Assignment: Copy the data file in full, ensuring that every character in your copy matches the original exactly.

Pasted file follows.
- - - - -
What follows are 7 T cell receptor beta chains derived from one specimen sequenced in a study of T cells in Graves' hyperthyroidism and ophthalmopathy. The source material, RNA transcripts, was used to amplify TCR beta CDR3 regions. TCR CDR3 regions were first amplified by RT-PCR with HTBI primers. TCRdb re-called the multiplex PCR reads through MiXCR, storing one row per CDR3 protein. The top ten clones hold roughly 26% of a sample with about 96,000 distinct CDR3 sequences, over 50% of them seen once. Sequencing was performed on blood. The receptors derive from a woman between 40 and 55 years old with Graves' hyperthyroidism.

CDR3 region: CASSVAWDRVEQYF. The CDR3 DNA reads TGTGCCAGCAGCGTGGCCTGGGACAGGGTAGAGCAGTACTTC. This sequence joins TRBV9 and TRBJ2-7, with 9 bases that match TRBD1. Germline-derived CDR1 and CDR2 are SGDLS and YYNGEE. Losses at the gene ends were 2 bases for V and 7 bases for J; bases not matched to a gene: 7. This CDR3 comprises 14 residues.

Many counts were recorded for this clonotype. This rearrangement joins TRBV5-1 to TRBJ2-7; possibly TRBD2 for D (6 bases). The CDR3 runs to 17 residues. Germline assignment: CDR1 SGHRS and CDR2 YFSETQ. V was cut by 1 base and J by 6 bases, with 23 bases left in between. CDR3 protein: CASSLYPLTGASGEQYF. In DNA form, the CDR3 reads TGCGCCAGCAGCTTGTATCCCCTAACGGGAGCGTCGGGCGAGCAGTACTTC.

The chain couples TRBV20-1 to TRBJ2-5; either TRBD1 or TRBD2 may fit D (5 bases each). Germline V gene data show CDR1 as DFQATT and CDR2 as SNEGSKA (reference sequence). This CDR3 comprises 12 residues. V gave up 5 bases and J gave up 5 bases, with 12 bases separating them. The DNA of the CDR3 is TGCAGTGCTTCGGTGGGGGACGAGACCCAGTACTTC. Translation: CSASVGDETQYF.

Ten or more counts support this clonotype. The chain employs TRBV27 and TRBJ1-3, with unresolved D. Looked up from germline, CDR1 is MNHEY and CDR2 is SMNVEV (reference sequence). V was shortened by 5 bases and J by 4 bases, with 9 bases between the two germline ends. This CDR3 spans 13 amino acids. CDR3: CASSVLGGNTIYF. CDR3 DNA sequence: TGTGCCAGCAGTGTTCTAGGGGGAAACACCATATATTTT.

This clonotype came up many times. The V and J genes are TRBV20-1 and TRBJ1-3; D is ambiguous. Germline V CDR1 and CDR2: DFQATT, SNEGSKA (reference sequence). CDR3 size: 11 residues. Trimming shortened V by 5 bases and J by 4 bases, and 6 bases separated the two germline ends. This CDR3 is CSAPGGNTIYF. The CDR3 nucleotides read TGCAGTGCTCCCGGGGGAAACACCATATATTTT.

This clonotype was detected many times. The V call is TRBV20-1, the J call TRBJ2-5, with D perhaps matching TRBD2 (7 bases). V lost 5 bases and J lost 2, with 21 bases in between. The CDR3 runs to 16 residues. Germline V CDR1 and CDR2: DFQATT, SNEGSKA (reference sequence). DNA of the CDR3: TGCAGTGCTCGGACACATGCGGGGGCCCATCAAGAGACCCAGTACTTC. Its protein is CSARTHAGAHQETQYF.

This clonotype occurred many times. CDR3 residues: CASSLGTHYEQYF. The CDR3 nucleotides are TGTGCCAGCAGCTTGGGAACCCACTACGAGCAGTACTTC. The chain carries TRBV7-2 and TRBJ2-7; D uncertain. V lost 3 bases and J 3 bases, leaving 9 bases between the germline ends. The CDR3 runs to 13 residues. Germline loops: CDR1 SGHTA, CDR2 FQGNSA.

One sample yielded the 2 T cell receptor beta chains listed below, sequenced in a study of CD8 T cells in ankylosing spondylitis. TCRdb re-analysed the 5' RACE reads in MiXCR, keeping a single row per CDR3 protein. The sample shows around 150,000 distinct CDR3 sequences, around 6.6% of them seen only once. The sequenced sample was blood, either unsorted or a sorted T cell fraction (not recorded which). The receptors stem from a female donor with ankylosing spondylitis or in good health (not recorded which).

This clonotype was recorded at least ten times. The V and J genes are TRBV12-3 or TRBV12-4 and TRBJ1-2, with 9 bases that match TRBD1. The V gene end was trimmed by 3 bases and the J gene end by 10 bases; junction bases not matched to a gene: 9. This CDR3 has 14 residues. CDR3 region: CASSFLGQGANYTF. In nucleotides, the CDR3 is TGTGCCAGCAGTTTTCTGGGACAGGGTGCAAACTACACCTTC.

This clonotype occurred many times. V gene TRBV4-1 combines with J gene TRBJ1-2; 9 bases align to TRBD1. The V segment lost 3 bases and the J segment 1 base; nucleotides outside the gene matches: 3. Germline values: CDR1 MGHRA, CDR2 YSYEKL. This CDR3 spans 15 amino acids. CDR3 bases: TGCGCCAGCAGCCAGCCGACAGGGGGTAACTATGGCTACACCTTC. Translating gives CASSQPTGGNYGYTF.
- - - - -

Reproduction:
What follows are 7 T cell receptor beta chains derived from one specimen sequenced in a study of T cells in Graves' hyperthyroidism and ophthalmopathy. The source material, RNA transcripts, was used to amplify TCR beta CDR3 regions. TCR CDR3 regions were first amplified by RT-PCR with HTBI primers. TCRdb re-called the multiplex PCR reads through MiXCR, storing one row per CDR3 protein. The top ten clones hold roughly 26% of a sample with about 96,000 distinct CDR3 sequences, over 50% of them seen once. Sequencing was performed on blood. The receptors derive from a woman between 40 and 55 years old with Graves' hyperthyroidism.

CDR3 region: CASSVAWDRVEQYF. The CDR3 DNA reads TGTGCCAGCAGCGTGGCCTGGGACAGGGTAGAGCAGTACTTC. This sequence joins TRBV9 and TRBJ2-7, with 9 bases that match TRBD1. Germline-derived CDR1 and CDR2 are SGDLS and YYNGEE. Losses at the gene ends were 2 bases for V and 7 bases for J; bases not matched to a gene: 7. This CDR3 comprises 14 residues.

Many counts were recorded for this clonotype. This rearrangement joins TRBV5-1 to TRBJ2-7; possibly TRBD2 for D (6 bases). The CDR3 runs to 17 residues. Germline assignment: CDR1 SGHRS and CDR2 YFSETQ. V was cut by 1 base and J by 6 bases, with 23 bases left in between. CDR3 protein: CASSLYPLTGASGEQYF. In DNA form, the CDR3 reads TGCGCCAGCAGCTTGTATCCCCTAACGGGAGCGTCGGGCGAGCAGTACTTC.

The chain couples TRBV20-1 to TRBJ2-5; either TRBD1 or TRBD2 may fit D (5 bases each). Germline V gene data show CDR1 as DFQATT and CDR2 as SNEGSKA (reference sequence). This CDR3 comprises 12 residues. V gave up 5 bases and J gave up 5 bases, with 12 bases separating them. The DNA of the CDR3 is TGCAGTGCTTCGGTGGGGGACGAGACCCAGTACTTC. Translation: CSASVGDETQYF.

Ten or more counts support this clonotype. The chain employs TRBV27 and TRBJ1-3, with unresolved D. Looked up from germline, CDR1 is MNHEY and CDR2 is SMNVEV (reference sequence). V was shortened by 5 bases and J by 4 bases, with 9 bases between the two germline ends. This CDR3 spans 13 amino acids. CDR3: CASSVLGGNTIYF. CDR3 DNA sequence: TGTGCCAGCAGTGTTCTAGGGGGAAACACCATATATTTT.

This clonotype came up many times. The V and J genes are TRBV20-1 and TRBJ1-3; D is ambiguous. Germline V CDR1 and CDR2: DFQATT, SNEGSKA (reference sequence). CDR3 size: 11 residues. Trimming shortened V by 5 bases and J by 4 bases, and 6 bases separated the two germline ends. This CDR3 is CSAPGGNTIYF. The CDR3 nucleotides read TGCAGTGCTCCCGGGGGAAACACCATATATTTT.

This clonotype was detected many times. The V call is TRBV20-1, the J call TRBJ2-5, with D perhaps matching TRBD2 (7 bases). V lost 5 bases and J lost 2, with 21 bases in between. The CDR3 runs to 16 residues. Germline V CDR1 and CDR2: DFQATT, SNEGSKA (reference sequence). DNA of the CDR3: TGCAGTGCTCGGACACATGCGGGGGCCCATCAAGAGACCCAGTACTTC. Its protein is CSARTHAGAHQETQYF.

This clonotype occurred many times. CDR3 residues: CASSLGTHYEQYF. The CDR3 nucleotides are TGTGCCAGCAGCTTGGGAACCCACTACGAGCAGTACTTC. The chain carries TRBV7-2 and TRBJ2-7; D uncertain. V lost 3 bases and J 3 bases, leaving 9 bases between the germline ends. The CDR3 runs to 13 residues. Germline loops: CDR1 SGHTA, CDR2 FQGNSA.

One sample yielded the 2 T cell receptor beta chains listed below, sequenced in a study of CD8 T cells in ankylosing spondylitis. TCRdb re-analysed the 5' RACE reads in MiXCR, keeping a single row per CDR3 protein. The sample shows around 150,000 distinct CDR3 sequences, around 6.6% of them seen only once. The sequenced sample was blood, either unsorted or a sorted T cell fraction (not recorded which). The receptors stem from a female donor with ankylosing spondylitis or in good health (not recorded which).

This clonotype was recorded at least ten times. The V and J genes are TRBV12-3 or TRBV12-4 and TRBJ1-2, with 9 bases that match TRBD1. The V gene end was trimmed by 3 bases and the J gene end by 10 bases; junction bases not matched to a gene: 9. This CDR3 has 14 residues. CDR3 region: CASSFLGQGANYTF. In nucleotides, the CDR3 is TGTGCCAGCAGTTTTCTGGGACAGGGTGCAAACTACACCTTC.

This clonotype occurred many times. V gene TRBV4-1 combines with J gene TRBJ1-2; 9 bases align to TRBD1. The V segment lost 3 bases and the J segment 1 base; nucleotides outside the gene matches: 3. Germline values: CDR1 MGHRA, CDR2 YSYEKL. This CDR3 spans 15 amino acids. CDR3 bases: TGCGCCAGCAGCCAGCCGACAGGGGGTAACTATGGCTACACCTTC. Translating gives CASSQPTGGNYGYTF.